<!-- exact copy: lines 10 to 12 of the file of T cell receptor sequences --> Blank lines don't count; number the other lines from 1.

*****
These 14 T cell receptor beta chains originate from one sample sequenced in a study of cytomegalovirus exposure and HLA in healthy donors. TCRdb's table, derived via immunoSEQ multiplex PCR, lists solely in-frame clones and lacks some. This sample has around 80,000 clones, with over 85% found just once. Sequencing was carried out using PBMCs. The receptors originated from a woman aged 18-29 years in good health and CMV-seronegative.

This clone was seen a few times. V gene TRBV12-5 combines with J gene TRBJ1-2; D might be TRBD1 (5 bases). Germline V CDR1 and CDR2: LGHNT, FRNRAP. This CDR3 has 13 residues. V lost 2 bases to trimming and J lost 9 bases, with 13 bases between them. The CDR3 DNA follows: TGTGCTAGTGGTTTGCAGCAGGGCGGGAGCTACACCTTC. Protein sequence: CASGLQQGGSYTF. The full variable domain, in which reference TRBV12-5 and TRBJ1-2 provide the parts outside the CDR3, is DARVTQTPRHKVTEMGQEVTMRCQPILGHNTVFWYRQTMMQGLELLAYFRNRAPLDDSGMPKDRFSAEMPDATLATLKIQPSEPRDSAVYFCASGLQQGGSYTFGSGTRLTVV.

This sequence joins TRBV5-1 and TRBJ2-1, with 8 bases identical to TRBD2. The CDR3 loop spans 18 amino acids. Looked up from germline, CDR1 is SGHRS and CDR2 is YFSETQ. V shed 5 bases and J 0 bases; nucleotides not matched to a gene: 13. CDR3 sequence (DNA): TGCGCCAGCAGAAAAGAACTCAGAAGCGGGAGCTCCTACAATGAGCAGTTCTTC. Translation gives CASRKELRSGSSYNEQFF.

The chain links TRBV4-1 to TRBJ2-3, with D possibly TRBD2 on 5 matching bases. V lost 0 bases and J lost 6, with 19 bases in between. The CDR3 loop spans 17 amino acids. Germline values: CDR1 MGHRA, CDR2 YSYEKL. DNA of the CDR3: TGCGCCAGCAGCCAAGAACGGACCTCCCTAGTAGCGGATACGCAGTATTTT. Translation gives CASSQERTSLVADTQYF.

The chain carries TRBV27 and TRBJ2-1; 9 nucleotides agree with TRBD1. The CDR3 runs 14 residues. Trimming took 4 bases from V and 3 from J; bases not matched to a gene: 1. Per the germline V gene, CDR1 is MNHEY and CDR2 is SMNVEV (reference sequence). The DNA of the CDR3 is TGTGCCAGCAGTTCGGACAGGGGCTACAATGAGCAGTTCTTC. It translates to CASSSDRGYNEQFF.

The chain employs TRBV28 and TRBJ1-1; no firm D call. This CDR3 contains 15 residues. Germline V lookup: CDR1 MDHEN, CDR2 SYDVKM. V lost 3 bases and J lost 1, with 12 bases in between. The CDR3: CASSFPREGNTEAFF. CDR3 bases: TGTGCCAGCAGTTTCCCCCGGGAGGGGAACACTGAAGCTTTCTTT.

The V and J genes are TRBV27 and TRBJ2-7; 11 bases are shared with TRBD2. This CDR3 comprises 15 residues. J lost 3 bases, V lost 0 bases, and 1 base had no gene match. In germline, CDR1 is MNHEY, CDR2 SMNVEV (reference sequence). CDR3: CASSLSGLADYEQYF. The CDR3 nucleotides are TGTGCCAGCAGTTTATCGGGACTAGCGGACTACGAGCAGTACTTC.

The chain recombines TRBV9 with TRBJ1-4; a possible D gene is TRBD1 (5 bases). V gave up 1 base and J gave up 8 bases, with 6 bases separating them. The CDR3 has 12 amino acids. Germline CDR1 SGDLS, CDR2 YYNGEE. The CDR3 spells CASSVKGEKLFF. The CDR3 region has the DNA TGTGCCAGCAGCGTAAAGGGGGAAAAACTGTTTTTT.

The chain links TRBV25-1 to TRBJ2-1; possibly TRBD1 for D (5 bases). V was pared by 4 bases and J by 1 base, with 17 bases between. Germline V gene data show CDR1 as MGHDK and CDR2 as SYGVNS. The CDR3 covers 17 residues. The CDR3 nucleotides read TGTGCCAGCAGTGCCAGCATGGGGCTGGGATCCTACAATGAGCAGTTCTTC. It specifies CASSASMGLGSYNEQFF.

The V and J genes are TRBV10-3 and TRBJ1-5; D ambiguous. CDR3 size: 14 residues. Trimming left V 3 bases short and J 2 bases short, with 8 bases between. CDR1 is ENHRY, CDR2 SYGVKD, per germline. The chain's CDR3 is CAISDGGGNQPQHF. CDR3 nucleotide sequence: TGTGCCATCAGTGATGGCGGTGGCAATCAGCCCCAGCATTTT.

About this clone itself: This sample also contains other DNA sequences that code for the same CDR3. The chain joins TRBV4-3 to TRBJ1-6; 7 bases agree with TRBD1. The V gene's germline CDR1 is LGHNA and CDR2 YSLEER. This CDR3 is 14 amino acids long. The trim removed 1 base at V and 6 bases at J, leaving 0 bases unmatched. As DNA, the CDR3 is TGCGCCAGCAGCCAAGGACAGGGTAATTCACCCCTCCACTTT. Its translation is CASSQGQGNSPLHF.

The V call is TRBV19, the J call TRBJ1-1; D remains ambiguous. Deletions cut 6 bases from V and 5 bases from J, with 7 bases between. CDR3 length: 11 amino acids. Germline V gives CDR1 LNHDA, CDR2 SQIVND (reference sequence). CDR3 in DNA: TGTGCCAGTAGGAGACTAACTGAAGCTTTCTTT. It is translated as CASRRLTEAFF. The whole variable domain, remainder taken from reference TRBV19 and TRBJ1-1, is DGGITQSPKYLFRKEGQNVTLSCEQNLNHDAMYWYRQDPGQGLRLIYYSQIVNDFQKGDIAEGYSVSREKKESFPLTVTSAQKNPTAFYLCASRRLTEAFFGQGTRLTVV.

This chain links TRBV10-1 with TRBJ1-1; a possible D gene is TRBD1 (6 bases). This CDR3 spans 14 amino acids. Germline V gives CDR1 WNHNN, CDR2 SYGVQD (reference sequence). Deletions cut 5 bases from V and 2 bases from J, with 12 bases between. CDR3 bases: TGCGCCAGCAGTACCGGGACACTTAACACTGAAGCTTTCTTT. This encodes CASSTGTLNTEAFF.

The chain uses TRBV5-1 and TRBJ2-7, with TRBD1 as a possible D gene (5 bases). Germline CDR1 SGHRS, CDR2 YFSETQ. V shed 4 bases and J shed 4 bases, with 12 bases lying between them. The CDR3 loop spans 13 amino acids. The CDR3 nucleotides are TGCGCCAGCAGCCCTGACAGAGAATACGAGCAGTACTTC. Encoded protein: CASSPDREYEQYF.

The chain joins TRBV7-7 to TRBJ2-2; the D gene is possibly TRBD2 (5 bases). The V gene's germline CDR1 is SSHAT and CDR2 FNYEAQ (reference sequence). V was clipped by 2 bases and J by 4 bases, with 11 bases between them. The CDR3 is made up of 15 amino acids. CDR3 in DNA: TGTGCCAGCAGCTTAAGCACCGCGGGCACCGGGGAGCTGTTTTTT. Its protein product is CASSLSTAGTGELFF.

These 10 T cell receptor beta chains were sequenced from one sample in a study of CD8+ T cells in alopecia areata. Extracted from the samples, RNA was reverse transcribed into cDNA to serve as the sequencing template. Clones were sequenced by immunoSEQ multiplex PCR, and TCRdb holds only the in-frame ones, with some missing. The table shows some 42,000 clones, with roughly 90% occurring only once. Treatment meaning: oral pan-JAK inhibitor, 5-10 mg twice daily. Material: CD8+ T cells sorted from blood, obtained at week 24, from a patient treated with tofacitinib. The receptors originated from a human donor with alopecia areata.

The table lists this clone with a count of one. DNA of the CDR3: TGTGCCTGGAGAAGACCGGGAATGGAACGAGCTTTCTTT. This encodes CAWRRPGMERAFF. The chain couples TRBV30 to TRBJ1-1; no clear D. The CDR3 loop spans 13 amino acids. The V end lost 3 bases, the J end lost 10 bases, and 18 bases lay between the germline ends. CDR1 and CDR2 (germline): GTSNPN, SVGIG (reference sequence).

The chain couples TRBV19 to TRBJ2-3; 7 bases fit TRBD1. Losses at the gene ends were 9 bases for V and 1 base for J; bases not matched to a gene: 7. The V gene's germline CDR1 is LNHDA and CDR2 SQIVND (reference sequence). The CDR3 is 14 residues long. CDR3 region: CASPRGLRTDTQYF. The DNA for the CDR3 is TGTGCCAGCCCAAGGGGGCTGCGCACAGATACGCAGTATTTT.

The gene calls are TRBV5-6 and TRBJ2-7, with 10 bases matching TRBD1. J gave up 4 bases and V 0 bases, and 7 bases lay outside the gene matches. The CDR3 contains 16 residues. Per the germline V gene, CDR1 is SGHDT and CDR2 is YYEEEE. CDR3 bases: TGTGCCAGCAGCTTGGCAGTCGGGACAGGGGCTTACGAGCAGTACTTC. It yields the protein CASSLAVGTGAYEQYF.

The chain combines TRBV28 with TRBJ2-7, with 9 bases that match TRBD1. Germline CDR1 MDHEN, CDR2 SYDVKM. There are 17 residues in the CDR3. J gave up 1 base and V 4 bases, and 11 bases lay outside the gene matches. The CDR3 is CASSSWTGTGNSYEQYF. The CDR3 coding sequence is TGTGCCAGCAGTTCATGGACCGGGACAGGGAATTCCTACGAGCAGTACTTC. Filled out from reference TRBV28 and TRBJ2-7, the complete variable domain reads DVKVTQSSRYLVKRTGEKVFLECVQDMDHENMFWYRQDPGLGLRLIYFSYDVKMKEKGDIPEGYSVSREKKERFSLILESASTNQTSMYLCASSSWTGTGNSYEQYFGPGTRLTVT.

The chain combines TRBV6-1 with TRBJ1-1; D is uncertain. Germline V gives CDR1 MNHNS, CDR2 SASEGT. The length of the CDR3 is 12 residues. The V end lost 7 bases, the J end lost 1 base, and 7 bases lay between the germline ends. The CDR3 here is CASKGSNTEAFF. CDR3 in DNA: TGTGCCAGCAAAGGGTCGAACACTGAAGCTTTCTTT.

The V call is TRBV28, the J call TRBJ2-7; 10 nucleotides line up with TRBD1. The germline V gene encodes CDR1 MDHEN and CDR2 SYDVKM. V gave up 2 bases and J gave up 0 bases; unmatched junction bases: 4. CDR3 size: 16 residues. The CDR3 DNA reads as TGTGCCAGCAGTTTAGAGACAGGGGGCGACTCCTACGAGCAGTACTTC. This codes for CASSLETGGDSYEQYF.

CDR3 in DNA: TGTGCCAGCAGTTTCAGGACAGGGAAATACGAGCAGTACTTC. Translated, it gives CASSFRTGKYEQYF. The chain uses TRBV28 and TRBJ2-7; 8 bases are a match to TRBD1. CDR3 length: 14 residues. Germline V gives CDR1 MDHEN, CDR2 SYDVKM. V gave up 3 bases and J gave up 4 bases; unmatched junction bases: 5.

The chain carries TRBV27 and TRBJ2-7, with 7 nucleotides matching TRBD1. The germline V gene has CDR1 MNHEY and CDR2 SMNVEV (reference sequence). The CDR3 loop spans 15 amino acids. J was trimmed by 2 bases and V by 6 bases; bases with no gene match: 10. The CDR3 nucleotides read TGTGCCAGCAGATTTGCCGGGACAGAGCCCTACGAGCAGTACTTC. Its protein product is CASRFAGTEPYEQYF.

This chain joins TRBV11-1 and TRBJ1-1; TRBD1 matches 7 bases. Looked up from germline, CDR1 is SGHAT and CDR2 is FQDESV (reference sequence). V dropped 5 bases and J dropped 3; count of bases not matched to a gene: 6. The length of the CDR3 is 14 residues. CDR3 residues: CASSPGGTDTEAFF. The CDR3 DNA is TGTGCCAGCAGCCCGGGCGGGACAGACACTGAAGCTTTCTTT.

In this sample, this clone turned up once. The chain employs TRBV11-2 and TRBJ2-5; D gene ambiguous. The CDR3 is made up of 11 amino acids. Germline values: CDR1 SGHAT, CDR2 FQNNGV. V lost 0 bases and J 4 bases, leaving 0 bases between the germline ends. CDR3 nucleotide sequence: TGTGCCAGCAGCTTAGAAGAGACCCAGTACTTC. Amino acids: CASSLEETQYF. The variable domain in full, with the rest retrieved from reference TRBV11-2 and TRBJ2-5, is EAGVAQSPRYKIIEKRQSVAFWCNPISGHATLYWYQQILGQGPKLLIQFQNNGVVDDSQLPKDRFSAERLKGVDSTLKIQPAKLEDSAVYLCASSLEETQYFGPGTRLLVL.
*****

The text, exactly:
The V and J genes are TRBV10-3 and TRBJ1-5; D ambiguous. CDR3 size: 14 residues. Trimming left V 3 bases short and J 2 bases short, with 8 bases between. CDR1 is ENHRY, CDR2 SYGVKD, per germline. The chain's CDR3 is CAISDGGGNQPQHF. CDR3 nucleotide sequence: TGTGCCATCAGTGATGGCGGTGGCAATCAGCCCCAGCATTTT.

About this clone itself: This sample also contains other DNA sequences that code for the same CDR3. The chain joins TRBV4-3 to TRBJ1-6; 7 bases agree with TRBD1. The V gene's germline CDR1 is LGHNA and CDR2 YSLEER. This CDR3 is 14 amino acids long. The trim removed 1 base at V and 6 bases at J, leaving 0 bases unmatched. As DNA, the CDR3 is TGCGCCAGCAGCCAAGGACAGGGTAATTCACCCCTCCACTTT. Its translation is CASSQGQGNSPLHF.

The V call is TRBV19, the J call TRBJ1-1; D remains ambiguous. Deletions cut 6 bases from V and 5 bases from J, with 7 bases between. CDR3 length: 11 amino acids. Germline V gives CDR1 LNHDA, CDR2 SQIVND (reference sequence). CDR3 in DNA: TGTGCCAGTAGGAGACTAACTGAAGCTTTCTTT. It is translated as CASRRLTEAFF. The whole variable domain, remainder taken from reference TRBV19 and TRBJ1-1, is DGGITQSPKYLFRKEGQNVTLSCEQNLNHDAMYWYRQDPGQGLRLIYYSQIVNDFQKGDIAEGYSVSREKKESFPLTVTSAQKNPTAFYLCASRRLTEAFFGQGTRLTVV.